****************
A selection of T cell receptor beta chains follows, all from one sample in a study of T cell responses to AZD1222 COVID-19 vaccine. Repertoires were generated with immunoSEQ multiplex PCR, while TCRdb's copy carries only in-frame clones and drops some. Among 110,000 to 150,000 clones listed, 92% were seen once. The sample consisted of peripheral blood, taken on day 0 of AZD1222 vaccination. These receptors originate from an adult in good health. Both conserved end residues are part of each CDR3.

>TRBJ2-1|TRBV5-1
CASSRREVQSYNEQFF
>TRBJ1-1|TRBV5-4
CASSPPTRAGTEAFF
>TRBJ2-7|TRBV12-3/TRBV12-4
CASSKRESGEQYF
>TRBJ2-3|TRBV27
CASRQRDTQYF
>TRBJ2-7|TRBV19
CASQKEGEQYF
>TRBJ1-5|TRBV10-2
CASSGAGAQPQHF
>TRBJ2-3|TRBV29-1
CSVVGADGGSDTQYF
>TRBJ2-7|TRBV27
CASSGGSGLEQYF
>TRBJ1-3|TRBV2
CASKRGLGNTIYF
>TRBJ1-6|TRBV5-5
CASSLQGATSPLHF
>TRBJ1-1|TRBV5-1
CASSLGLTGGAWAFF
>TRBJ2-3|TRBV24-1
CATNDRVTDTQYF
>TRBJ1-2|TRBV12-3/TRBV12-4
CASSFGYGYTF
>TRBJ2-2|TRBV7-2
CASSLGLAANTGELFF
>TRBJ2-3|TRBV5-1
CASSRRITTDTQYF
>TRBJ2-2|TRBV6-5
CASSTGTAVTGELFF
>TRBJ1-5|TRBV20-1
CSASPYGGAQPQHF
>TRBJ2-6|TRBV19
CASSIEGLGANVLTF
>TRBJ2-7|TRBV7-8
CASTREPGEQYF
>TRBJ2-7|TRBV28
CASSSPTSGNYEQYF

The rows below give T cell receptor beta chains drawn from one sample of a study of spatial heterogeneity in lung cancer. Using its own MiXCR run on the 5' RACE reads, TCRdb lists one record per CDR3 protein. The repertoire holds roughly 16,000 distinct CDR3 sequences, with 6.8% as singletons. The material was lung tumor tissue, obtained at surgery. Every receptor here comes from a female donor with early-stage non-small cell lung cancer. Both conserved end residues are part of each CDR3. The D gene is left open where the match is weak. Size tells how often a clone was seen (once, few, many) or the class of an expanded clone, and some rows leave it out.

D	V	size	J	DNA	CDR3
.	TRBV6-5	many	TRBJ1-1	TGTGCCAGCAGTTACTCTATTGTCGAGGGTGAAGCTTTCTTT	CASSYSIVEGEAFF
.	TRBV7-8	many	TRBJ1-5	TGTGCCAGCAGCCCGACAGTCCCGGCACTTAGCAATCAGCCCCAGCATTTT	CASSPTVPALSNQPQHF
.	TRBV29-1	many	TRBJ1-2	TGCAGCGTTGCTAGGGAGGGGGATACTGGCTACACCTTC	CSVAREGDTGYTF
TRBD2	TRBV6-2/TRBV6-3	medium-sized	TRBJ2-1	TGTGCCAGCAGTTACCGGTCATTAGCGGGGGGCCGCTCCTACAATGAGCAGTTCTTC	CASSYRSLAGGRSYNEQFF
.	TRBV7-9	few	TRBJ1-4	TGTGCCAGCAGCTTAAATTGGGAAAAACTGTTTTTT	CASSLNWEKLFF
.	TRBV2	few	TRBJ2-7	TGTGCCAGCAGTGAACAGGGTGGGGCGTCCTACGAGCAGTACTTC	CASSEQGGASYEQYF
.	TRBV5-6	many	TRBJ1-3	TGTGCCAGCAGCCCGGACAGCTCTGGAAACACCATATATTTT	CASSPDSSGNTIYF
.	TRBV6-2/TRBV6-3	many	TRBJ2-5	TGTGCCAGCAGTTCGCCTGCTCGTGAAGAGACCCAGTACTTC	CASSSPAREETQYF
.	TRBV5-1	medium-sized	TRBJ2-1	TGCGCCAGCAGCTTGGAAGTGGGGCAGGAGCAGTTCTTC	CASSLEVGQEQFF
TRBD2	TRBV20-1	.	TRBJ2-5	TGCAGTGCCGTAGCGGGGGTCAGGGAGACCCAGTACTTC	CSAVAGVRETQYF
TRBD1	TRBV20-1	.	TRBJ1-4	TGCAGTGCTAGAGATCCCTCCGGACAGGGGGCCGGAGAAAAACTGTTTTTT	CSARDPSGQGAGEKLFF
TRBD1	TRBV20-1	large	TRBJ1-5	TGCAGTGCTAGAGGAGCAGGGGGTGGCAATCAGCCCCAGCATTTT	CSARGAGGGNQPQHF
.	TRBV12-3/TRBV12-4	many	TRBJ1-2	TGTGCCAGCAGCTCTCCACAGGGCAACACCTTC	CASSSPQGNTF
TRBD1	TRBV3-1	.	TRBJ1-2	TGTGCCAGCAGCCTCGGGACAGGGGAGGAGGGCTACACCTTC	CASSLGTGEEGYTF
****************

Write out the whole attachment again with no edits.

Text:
A selection of T cell receptor beta chains follows, all from one sample in a study of T cell responses to AZD1222 COVID-19 vaccine. Repertoires were generated with immunoSEQ multiplex PCR, while TCRdb's copy carries only in-frame clones and drops some. Among 110,000 to 150,000 clones listed, 92% were seen once. The sample consisted of peripheral blood, taken on day 0 of AZD1222 vaccination. These receptors originate from an adult in good health. Both conserved end residues are part of each CDR3.

>TRBJ2-1|TRBV5-1
CASSRREVQSYNEQFF
>TRBJ1-1|TRBV5-4
CASSPPTRAGTEAFF
>TRBJ2-7|TRBV12-3/TRBV12-4
CASSKRESGEQYF
>TRBJ2-3|TRBV27
CASRQRDTQYF
>TRBJ2-7|TRBV19
CASQKEGEQYF
>TRBJ1-5|TRBV10-2
CASSGAGAQPQHF
>TRBJ2-3|TRBV29-1
CSVVGADGGSDTQYF
>TRBJ2-7|TRBV27
CASSGGSGLEQYF
>TRBJ1-3|TRBV2
CASKRGLGNTIYF
>TRBJ1-6|TRBV5-5
CASSLQGATSPLHF
>TRBJ1-1|TRBV5-1
CASSLGLTGGAWAFF
>TRBJ2-3|TRBV24-1
CATNDRVTDTQYF
>TRBJ1-2|TRBV12-3/TRBV12-4
CASSFGYGYTF
>TRBJ2-2|TRBV7-2
CASSLGLAANTGELFF
>TRBJ2-3|TRBV5-1
CASSRRITTDTQYF
>TRBJ2-2|TRBV6-5
CASSTGTAVTGELFF
>TRBJ1-5|TRBV20-1
CSASPYGGAQPQHF
>TRBJ2-6|TRBV19
CASSIEGLGANVLTF
>TRBJ2-7|TRBV7-8
CASTREPGEQYF
>TRBJ2-7|TRBV28
CASSSPTSGNYEQYF

The rows below give T cell receptor beta chains drawn from one sample of a study of spatial heterogeneity in lung cancer. Using its own MiXCR run on the 5' RACE reads, TCRdb lists one record per CDR3 protein. The repertoire holds roughly 16,000 distinct CDR3 sequences, with 6.8% as singletons. The material was lung tumor tissue, obtained at surgery. Every receptor here comes from a female donor with early-stage non-small cell lung cancer. Both conserved end residues are part of each CDR3. The D gene is left open where the match is weak. Size tells how often a clone was seen (once, few, many) or the class of an expanded clone, and some rows leave it out.

D	V	size	J	DNA	CDR3
.	TRBV6-5	many	TRBJ1-1	TGTGCCAGCAGTTACTCTATTGTCGAGGGTGAAGCTTTCTTT	CASSYSIVEGEAFF
.	TRBV7-8	many	TRBJ1-5	TGTGCCAGCAGCCCGACAGTCCCGGCACTTAGCAATCAGCCCCAGCATTTT	CASSPTVPALSNQPQHF
.	TRBV29-1	many	TRBJ1-2	TGCAGCGTTGCTAGGGAGGGGGATACTGGCTACACCTTC	CSVAREGDTGYTF
TRBD2	TRBV6-2/TRBV6-3	medium-sized	TRBJ2-1	TGTGCCAGCAGTTACCGGTCATTAGCGGGGGGCCGCTCCTACAATGAGCAGTTCTTC	CASSYRSLAGGRSYNEQFF
.	TRBV7-9	few	TRBJ1-4	TGTGCCAGCAGCTTAAATTGGGAAAAACTGTTTTTT	CASSLNWEKLFF
.	TRBV2	few	TRBJ2-7	TGTGCCAGCAGTGAACAGGGTGGGGCGTCCTACGAGCAGTACTTC	CASSEQGGASYEQYF
.	TRBV5-6	many	TRBJ1-3	TGTGCCAGCAGCCCGGACAGCTCTGGAAACACCATATATTTT	CASSPDSSGNTIYF
.	TRBV6-2/TRBV6-3	many	TRBJ2-5	TGTGCCAGCAGTTCGCCTGCTCGTGAAGAGACCCAGTACTTC	CASSSPAREETQYF
.	TRBV5-1	medium-sized	TRBJ2-1	TGCGCCAGCAGCTTGGAAGTGGGGCAGGAGCAGTTCTTC	CASSLEVGQEQFF
TRBD2	TRBV20-1	.	TRBJ2-5	TGCAGTGCCGTAGCGGGGGTCAGGGAGACCCAGTACTTC	CSAVAGVRETQYF
TRBD1	TRBV20-1	.	TRBJ1-4	TGCAGTGCTAGAGATCCCTCCGGACAGGGGGCCGGAGAAAAACTGTTTTTT	CSARDPSGQGAGEKLFF
TRBD1	TRBV20-1	large	TRBJ1-5	TGCAGTGCTAGAGGAGCAGGGGGTGGCAATCAGCCCCAGCATTTT	CSARGAGGGNQPQHF
.	TRBV12-3/TRBV12-4	many	TRBJ1-2	TGTGCCAGCAGCTCTCCACAGGGCAACACCTTC	CASSSPQGNTF
TRBD1	TRBV3-1	.	TRBJ1-2	TGTGCCAGCAGCCTCGGGACAGGGGAGGAGGGCTACACCTTC	CASSLGTGEEGYTF